November 03, 2016


Change of Keys—One Piano, Three Keyboards: Music of Haydn, Beethoven, Chopin, Liszt, Debussy and Bartók. Carol Leone, piano. MSR Classics. $12.95.

Chopin: 24 Preludes, Op. 28; Kirk O’Riordan: Twenty-Six Preludes for Piano. Holly Roadfeldt, piano. Ravello. $19.99 (2 CDs).

Early Musings—New Music for Violin. Davis Brooks, violin and electric violin. Navona. $14.99.

Pièces de Concours—Virtuosic Romantic Works by French Composers 1896-1938. Jutta Puchhammer-Sédillot, viola; Élise Desjardins, piano. Navona. $19.99 (2 CDs).

     Students of music history are well aware that the modern piano is nothing like the early fortepiano; many also know that even when instruments began to be called simply “pianos,” they bore little resemblance to what we think of as a piano today – and frequently little resemblance to each other, so different were their cases, spans and actions. Historically informed performances of piano music have become reasonably common, and the use of original instruments – or carefully made replicas – is on the rise. What is missing in all this attention to the cases, strings and sounding boards, however, is any focus on the keyboards and keys. Pianists routinely do stretching exercises to allow their hands to span the greatest distance possible, and famous pianists of the past are known to have had huge hands that enabled them not only to play the most difficult music of their time but also to write new music that they themselves could perform but that few others, if any, could manage. Thus, a pianist with ordinary-size hands is hard-pressed to perform much of the music of the Romantic era and beyond. Carole Leone is one such pianist – but she has found a way to do something about it. More precisely, she has tapped into such a way: Canadian pianist Christopher Donison and Pennsylvania engineer David Steinbuhler have created special keyboards that have smaller octave spans than the now-standard one of six-and-a-half inches. By using two different DS keyboards plus a standard Steinway one for the same instrument, Leone is able to focus her performances on a new MSR Classics CD on the music she is playing, not being distracted by simply trying to manage the works’ technical requirements. This is such a marvelous advance from a pianist’s viewpoint that it is a wonder it has not been done before – although the technical requirements of building alternative keyboards are certainly not straightforward. From a listener’s viewpoint, of course, the means by which the music is performed is and ought to be transparent; what matters is simply the quality of the performance. And that is uniformly high here: Leone is a sensitive, careful and thoughtful interpreter of all six works on the disc. Whether the smoothness and evenness of her articulation is partly due to her use of different keyboards for different pieces is, for listeners, wholly irrelevant. What matters is that she offers a set of works that showcase piano sounds and techniques from the 18th century to the 20th, and she plays all the pieces with understanding and fine articulation. She starts with a Haydn sonata in C, HOB. XVI: 50, which has plenty of lightness and precision, and then offers one of Beethoven’s final sonatas, No. 30, Op. 109, whose expressiveness is substantially beyond that of Haydn – this is a work right on the cusp of Romanticism. Two short Romantic works follow: Chopin’s Ballade No. 1 and Schumann’s “Widmung” as arranged by Liszt; and here the warmer sound sought by Romantic composers is very much in evidence. Next is a brief foray into Impressionism with Debussy’s L’Isle Joyeuse of 1904, and finally – bringing the piano into the modern era, if not the postmodern one – there is the 1926 sonata by Bartók, which he actually wrote for a piano with 97 rather than 88 keys (an Imperial Bösendorfer). Interestingly, this sonata has numerous essentially classical (that is, Haydn-era) traits, remaining tonal despite its considerable dissonance, and it thus in a sense brings this fascinating recital full circle. Each performance here is carefully calculated and played in a stylistically apt way, presumably made easier for Leone by her use of differing keyboards to make the varying demands of the works easier to meet. She meets them all splendidly, in any case, and thus offers a recording of considerable value both to everyday listeners and to her fellow pianists.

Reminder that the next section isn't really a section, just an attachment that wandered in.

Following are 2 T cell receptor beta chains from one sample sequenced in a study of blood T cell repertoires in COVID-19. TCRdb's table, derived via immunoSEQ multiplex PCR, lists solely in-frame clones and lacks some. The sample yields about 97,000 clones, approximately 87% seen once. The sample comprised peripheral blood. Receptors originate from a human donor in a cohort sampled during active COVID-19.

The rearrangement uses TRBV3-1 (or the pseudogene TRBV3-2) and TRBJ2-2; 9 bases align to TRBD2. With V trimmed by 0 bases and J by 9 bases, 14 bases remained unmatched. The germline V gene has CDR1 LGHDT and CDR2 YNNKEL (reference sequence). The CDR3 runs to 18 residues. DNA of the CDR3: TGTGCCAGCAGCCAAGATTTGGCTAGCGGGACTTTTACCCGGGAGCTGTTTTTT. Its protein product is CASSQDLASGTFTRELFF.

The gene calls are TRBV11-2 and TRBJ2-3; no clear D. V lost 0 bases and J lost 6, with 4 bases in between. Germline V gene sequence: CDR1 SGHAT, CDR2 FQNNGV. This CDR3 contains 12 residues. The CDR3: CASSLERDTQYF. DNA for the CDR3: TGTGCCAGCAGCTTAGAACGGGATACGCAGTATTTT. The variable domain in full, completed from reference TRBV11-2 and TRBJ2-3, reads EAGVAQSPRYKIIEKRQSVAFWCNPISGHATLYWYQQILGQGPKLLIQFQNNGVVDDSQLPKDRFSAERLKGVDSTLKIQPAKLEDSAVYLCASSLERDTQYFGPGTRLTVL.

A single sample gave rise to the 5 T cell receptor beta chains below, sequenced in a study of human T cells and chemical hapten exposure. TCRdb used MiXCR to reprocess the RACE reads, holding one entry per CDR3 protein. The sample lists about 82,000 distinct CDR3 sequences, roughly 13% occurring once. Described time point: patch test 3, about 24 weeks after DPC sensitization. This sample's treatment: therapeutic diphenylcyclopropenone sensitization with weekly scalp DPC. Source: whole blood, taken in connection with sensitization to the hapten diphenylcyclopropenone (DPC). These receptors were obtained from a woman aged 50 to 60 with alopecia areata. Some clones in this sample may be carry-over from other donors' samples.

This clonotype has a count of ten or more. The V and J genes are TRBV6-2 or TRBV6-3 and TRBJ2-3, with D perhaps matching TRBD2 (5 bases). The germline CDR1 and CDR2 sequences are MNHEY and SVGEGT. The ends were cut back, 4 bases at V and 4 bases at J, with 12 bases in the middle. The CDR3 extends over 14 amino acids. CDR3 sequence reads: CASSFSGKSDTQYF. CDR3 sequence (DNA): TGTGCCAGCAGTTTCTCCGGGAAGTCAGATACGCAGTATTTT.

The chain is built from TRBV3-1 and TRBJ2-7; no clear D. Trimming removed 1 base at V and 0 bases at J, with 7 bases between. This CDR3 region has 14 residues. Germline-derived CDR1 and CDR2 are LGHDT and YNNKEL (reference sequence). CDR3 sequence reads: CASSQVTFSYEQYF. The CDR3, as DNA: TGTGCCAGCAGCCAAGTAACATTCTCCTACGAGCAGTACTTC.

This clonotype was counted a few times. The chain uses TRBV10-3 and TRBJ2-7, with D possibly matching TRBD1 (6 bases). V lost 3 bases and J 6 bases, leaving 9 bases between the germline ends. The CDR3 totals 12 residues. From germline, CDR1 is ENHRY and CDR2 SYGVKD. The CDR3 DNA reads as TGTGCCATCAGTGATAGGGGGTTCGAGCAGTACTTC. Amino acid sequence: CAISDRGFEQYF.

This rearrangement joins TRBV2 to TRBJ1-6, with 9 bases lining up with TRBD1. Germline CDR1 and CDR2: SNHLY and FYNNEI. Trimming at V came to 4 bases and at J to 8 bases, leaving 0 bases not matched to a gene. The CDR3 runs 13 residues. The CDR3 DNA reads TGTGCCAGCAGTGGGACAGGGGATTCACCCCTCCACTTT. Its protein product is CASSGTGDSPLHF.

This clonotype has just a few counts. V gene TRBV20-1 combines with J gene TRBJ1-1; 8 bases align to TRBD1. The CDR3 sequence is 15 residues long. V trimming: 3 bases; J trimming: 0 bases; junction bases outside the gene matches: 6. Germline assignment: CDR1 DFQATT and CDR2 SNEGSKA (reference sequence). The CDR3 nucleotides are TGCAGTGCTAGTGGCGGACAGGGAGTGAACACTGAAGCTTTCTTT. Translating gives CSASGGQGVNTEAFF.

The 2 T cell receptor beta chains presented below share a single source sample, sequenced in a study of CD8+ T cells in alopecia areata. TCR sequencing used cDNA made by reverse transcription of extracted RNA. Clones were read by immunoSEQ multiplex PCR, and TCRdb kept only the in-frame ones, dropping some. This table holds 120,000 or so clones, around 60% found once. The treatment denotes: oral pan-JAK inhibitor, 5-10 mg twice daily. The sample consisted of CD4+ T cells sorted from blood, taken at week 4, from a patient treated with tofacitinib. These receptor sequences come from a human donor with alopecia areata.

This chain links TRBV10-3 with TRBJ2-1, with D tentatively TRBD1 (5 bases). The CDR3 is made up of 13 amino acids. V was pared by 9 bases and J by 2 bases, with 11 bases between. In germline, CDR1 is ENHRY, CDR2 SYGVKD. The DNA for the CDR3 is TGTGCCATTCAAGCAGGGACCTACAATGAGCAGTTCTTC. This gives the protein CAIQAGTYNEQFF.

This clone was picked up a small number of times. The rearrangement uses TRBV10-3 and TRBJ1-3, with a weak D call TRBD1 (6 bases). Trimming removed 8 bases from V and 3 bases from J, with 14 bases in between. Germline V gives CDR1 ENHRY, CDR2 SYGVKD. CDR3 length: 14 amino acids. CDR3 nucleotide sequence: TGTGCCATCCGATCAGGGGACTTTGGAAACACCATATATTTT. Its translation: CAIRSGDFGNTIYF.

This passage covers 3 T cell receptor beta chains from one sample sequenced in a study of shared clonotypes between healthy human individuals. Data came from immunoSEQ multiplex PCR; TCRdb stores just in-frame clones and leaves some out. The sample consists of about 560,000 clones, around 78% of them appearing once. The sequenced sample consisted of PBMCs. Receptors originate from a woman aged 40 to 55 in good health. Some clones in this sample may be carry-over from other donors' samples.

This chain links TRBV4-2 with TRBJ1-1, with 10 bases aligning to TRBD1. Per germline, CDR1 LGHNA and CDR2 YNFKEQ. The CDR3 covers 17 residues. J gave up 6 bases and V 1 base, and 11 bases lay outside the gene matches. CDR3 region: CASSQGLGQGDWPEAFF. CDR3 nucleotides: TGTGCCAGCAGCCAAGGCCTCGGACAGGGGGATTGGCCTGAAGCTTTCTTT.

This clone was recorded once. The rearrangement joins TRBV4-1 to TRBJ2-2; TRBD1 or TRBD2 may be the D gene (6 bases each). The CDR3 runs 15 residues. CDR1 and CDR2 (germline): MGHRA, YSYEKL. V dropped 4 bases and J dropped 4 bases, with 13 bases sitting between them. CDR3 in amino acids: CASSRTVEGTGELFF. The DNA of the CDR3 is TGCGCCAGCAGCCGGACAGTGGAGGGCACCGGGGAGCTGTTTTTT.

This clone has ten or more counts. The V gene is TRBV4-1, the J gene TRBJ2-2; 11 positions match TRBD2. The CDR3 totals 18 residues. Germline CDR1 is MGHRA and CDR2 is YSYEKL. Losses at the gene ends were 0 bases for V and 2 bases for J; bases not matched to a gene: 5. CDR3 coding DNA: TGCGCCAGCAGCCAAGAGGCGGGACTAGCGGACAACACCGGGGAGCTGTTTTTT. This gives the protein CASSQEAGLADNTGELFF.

There is also a “project” feel to a new Ravello two-CD set featuring pianist Holly Roadfeldt. The concept here is exceptionally intriguing: accepting the notion that Chopin’s 24 Preludes were designed to usher Bach’s The Well-Tempered Clavier into a new age, what would escort the Chopin work itself into contemporary times? The question would be merely an intellectual exercise if it did not involve an actual set of preludes by a contemporary composer – but this release includes one: a group of 26 by Kirk O’Riordan (born 1968). Roadfeldt plays all 50 pieces with finesse. Her Chopin is light, warm, speedy, stretched-out, agitated and songlike as appropriate, and although she allows each independent little piece to encapsulate its own particular mood, she also provides a sense of continuity-through-contrast when that is appropriate – for instance, between No. 13 in F-sharp and No. 14 in E minor. If this release were simply a recording of the Chopin, one among a great many, it would still get a top rating for the effectiveness of Roadfeldt’s handling of the material. But the inclusion of the O’Riordan material provides a bonus – even though, and this is no insult to O’Riordan, the contemporary preludes are nowhere close to the quality of Chopin’s. O’Riordan’s musical language is a mainstream modern one, and without a focus on harmonic (tonal and key-based) structural tools, his pieces lack any significant organizing principle. Also, unlike Chopin’s, they do not demonstrate any particularly new pianistic techniques, any way of using the instrument that differs from the contemporary norm. So they emerge as essentially a sequence of self-contained contrasting encores: one is “floating, with trepidation,” and the next is “hushed, with energy”; one is “hypnotic, distant,” the next “energetic, exuberant”; and so on. This setup works well enough, and Roadfeldt certainly takes it to heart in her performance, which gives O’Riordan’s music every opportunity to excel. It never quite does, but neither does it disappoint in any significant way. The whole thing is workmanlike, well put together, clearly created by a knowledgeable composer familiar both with piano writing and with standard expressive techniques in today’s context. What O’Riordan’s material lacks is a certain sense of emotional thrust, a feeling of inevitability and expressiveness driven by internal factors. It comes across more as an exercise than as a work written from a compelling sense of desire – intellectually satisfying but otherwise rather dry. And perhaps in that very way it fulfills its purpose of showing how the prelude concept today differs from that of Chopin, for better or for worse.